My husband took our son to preschool today, late, with an ugly cough that the Motrin wasn’t quite masking yet, and without so much as a token gesture towards being in uniform since I’m losing the laundry war to potty training. When, half an hour later, my son walked back into the kitchen, I thought the school was finally calling me out for being such a disaster of a mother.
I was wrong—classes had been canceled. But I wasn’t off the hook: apparently my kid was one of the only ones (along with another American family) who showed up at school in the midst of terrorist activity.
“No one wants to leave their children today,” the director had told my husband when he got there.
We knew about yesterday’s violence, about the blockades that closed off access roads to Morelia for the second time in just over a month with burning vehicles and cuernos de chivos—“goat horns,” which is what AK47s get called here. In fact, my husband had been stranded outside the city by the “narcobloqueos” while doing his field research. He’d called me while I was in a taxi returning from a doctor’s appointment: buses weren’t running into Morelia. When I got off the phone, I grilled the driver (Mexican taxi drivers know everything). Four of the six entrances to the city were closed. Michoacán’s cartel, La Familia, was at it again.
My husband spent half the afternoon at the bus station watching the bus drivers get drunk and play soccer. Then he found a taxi to take him into the city on one of the two open roads: a dirt road over the mountain that was clogged with taxis and Gas del Lago propane delivery trucks that were conducting business more-or-less as usual.
When he arrived home, we joked about what good luck it was that the car we’d owned for only a couple of weeks was in the shop (on the tab of the truck that, in spite of being too wide for our street, had tried to muscle its way past our parked car and wound up wedged in, lifting our car off the ground). In fact, people at his research site had warned him, but if the time had been otherwise, he might not have known about the bloqueos ahead of time if he hadn’t been taking public transportation.
Then we took a walk through the Centro to get a birthday present and scope out possible Christmas card picture locations. My husband mentioned that the online newspapers were reporting a “tense calm” in the streets. We looked around. Maybe there was lighter traffic than usual. Maybe it was still early in the evening. It was hard to tell.
As we wandered around the park, we chatted about the shreds of news we’d gathered and what it all meant.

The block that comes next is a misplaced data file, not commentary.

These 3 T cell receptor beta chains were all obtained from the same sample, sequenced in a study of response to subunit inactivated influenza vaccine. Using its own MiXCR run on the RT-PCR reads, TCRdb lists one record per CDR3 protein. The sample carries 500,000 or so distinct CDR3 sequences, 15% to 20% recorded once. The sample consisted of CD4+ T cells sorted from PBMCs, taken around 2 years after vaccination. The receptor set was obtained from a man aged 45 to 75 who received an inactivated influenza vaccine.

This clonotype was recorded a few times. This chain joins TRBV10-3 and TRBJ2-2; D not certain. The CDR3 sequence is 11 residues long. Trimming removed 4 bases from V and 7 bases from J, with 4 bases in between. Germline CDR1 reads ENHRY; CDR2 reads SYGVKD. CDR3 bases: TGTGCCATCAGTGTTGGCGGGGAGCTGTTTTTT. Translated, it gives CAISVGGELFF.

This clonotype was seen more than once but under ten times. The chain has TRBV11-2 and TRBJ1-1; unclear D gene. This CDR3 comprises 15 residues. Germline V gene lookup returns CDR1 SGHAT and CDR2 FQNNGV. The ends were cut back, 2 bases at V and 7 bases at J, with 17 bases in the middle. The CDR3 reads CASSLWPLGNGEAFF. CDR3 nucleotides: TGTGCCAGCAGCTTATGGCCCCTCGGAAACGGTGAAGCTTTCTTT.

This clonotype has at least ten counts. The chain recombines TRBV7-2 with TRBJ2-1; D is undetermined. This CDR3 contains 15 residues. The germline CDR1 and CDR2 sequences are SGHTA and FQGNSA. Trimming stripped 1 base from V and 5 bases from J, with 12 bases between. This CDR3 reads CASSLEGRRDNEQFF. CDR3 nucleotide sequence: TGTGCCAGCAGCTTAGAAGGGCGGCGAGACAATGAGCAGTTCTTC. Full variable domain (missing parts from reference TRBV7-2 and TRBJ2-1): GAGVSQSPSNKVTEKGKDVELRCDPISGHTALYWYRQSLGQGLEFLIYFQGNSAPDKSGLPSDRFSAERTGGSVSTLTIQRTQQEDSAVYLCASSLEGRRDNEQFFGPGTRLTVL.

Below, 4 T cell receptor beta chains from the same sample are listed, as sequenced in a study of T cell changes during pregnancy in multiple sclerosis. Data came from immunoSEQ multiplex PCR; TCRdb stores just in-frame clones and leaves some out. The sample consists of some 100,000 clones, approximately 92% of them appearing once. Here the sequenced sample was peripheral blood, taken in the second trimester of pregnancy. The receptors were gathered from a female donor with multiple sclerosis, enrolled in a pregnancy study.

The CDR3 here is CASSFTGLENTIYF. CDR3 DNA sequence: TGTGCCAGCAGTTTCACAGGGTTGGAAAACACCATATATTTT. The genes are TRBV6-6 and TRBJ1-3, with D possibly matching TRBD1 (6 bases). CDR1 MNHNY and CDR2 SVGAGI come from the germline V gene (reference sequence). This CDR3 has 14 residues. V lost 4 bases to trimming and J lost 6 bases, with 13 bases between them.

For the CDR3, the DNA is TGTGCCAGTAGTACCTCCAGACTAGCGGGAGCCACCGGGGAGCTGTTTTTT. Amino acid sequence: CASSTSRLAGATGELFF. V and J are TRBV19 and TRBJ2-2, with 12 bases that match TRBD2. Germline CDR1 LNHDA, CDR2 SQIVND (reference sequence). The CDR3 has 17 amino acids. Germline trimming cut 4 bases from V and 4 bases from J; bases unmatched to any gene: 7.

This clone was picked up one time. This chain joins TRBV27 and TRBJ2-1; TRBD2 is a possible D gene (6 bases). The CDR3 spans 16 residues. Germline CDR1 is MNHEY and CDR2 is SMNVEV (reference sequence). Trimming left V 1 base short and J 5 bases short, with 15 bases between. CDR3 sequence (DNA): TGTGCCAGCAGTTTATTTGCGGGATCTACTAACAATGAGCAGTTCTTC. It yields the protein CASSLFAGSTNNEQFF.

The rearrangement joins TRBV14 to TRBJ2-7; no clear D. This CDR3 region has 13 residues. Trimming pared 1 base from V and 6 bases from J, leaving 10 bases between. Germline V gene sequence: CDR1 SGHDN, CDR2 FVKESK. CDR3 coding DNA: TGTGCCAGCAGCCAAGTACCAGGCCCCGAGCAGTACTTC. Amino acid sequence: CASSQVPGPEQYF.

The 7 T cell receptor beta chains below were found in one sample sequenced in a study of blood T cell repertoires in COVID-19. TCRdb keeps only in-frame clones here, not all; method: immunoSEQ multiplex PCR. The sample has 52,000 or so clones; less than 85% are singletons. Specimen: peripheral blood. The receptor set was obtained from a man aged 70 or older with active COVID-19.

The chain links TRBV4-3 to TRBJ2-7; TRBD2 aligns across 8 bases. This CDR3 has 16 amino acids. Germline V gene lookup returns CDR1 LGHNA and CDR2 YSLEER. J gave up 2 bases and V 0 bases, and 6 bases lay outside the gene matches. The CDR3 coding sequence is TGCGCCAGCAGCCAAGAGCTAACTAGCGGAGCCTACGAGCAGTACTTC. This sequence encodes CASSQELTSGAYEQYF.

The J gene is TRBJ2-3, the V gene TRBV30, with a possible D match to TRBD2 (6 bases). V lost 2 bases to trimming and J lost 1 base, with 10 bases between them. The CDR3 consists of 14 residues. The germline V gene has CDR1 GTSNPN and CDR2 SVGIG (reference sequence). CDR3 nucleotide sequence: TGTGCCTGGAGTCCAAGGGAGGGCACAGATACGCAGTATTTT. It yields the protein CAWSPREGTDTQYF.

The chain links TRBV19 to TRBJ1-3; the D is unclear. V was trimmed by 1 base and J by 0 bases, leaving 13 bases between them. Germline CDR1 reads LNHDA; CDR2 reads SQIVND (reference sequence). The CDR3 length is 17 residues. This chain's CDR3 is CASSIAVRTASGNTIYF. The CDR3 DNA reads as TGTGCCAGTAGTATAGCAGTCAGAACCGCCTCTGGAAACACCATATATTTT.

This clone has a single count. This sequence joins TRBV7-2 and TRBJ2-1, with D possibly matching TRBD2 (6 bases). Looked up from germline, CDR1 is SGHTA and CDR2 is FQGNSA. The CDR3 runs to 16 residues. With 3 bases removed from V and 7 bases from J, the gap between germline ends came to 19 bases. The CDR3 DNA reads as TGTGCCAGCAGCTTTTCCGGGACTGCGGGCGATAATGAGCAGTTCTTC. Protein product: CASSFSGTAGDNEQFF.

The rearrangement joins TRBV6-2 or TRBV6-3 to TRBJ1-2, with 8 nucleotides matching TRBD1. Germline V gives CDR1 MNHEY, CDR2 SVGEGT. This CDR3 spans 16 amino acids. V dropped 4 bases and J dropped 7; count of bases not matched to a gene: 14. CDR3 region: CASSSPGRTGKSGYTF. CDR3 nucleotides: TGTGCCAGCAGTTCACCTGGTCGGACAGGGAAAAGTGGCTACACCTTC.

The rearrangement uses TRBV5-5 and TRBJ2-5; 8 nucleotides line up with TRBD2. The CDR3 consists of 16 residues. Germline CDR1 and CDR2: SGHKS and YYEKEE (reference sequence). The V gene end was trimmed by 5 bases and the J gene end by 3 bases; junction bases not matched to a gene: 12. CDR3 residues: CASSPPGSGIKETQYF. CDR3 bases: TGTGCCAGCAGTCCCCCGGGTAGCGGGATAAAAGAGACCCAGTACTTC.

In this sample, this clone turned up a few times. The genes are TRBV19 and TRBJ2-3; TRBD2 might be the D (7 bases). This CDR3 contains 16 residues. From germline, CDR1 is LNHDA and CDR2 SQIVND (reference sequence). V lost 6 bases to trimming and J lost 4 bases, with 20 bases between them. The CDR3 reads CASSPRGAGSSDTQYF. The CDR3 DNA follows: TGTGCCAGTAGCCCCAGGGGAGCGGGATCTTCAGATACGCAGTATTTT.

Usually these spats are between the military and the narcos. La Familia has tried to present itself as friendly to the people of Michoacán. Since the last siege of Morelia, the cartel (for lack of a better word) has offered to disband if the federal troops—whom they accuse of denying Michoacanos their civil liberties—withdraw completely from the state. But while one might argue that the purpose of the blockades is to prevent reinforcements from entering the city, this latest event–telling people to get out of their cars at gunpoint and then setting the cars on fire, and even shooting an old man in the leg who refused to relinquish his pickup–really rings more of an attempt to terrorize the civilian population.
Public relations, it seemed, were slipping. In the past, La Familia has claimed that it doesn’t target women and children. But the previous day, in Apatzingán, where this current upheaval was sparked, an eight-month-old baby and a sixteen-year-old girl were killed in the crossfire.
Meanwhile, our son ran wildly around the poinsettia hedges with other kids. “Morelia les desea un feliz navidad,” read the glitter letters strung up along the aqueduct that looked pink in the liquid evening light. I sat on the edge of a fountain and watched. When I saw a dark green helicopter circle nearby and then a caravan of police trucks—not an unusual sight—turn down a nearby street, I wandered over to my husband.
“Want to go home?” I asked him, meaning back to our house a few blocks away. He nodded, vaguely. We looked at our son, running and giggling.
Neither of us moved.
“Maybe in a minute,” I said after a long pause.
We have a rule for this year in Mexico: when one of us gets creeped out—and it doesn’t have to be for a good reason—we’re going home, really home. Period.
But we love Mexico, particularly Morelia, and we’ve made it through the transition period and we’re settling in and making friends and having a wonderful time. My husband’s research is going well. I’m in over my head with writing commitments. Our son, running past a fountain in the sunlight with another little boy, is clearly happy here. Leaving, giving up, giving in—we would rather not.
And this is probably why it didn’t occur to us not to take our son to school this morning, now that the narcobloqueos have been cleared and the roads reopened. Why we’re making plans for tomorrow evening and next week. And why, for now, those plans are not to pack up and leave.